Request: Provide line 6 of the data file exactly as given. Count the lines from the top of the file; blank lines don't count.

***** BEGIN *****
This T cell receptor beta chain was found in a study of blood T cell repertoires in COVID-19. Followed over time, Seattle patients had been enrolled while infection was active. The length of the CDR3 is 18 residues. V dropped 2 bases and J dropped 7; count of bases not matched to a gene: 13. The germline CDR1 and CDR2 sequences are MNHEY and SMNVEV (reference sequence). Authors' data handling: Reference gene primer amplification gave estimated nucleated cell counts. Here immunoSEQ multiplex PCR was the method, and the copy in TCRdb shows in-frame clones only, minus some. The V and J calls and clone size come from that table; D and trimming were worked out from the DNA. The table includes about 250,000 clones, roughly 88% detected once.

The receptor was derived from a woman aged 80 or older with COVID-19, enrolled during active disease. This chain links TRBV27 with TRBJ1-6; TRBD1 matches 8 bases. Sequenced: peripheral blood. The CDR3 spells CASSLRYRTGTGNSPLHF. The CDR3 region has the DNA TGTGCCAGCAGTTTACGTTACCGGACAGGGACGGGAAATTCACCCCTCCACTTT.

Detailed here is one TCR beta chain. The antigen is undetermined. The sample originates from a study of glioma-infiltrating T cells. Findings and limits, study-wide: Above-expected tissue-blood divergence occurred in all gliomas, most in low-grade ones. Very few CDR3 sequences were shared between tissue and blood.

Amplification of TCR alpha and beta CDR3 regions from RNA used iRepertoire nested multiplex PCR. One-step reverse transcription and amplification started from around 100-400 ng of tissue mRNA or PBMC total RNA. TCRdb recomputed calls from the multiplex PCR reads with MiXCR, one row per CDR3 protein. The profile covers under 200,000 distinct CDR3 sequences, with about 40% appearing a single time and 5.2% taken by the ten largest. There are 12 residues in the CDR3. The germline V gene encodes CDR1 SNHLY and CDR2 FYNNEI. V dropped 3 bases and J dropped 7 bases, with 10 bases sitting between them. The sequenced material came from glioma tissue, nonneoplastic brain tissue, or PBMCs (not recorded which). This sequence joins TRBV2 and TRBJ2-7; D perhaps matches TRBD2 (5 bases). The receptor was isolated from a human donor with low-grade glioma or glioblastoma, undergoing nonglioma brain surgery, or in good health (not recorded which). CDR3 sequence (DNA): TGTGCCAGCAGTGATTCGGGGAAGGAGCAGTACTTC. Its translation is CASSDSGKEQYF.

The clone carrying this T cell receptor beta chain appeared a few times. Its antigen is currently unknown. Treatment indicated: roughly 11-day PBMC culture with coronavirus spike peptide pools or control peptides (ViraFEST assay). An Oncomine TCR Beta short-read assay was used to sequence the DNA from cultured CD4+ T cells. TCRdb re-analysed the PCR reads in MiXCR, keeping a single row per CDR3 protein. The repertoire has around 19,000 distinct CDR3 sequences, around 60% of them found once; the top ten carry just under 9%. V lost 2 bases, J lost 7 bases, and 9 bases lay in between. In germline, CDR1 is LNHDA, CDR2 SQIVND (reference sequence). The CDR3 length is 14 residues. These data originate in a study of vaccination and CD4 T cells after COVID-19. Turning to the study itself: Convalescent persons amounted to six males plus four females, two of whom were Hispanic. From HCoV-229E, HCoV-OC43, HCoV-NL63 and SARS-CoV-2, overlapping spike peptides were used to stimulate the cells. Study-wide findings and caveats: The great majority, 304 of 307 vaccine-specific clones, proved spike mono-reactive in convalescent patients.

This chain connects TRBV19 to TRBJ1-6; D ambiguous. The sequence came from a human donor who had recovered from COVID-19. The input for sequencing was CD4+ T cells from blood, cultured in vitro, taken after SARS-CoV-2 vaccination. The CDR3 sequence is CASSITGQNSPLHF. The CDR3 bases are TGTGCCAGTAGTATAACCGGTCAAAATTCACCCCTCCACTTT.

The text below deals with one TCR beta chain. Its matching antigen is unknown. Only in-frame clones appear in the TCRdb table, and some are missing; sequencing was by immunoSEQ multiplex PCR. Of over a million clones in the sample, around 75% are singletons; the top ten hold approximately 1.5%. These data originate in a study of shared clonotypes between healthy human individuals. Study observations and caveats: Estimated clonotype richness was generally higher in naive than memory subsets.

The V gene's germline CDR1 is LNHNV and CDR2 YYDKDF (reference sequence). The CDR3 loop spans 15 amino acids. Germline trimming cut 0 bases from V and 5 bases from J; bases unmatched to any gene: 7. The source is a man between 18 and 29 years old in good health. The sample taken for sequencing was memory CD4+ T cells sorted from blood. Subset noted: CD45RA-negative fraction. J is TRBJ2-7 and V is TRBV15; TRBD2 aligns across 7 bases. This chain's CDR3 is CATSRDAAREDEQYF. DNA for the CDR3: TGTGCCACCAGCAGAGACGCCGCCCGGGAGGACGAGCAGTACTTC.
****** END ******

This chain connects TRBV19 to TRBJ1-6; D ambiguous. The sequence came from a human donor who had recovered from COVID-19. The input for sequencing was CD4+ T cells from blood, cultured in vitro, taken after SARS-CoV-2 vaccination. The CDR3 sequence is CASSITGQNSPLHF. The CDR3 bases are TGTGCCAGTAGTATAACCGGTCAAAATTCACCCCTCCACTTT.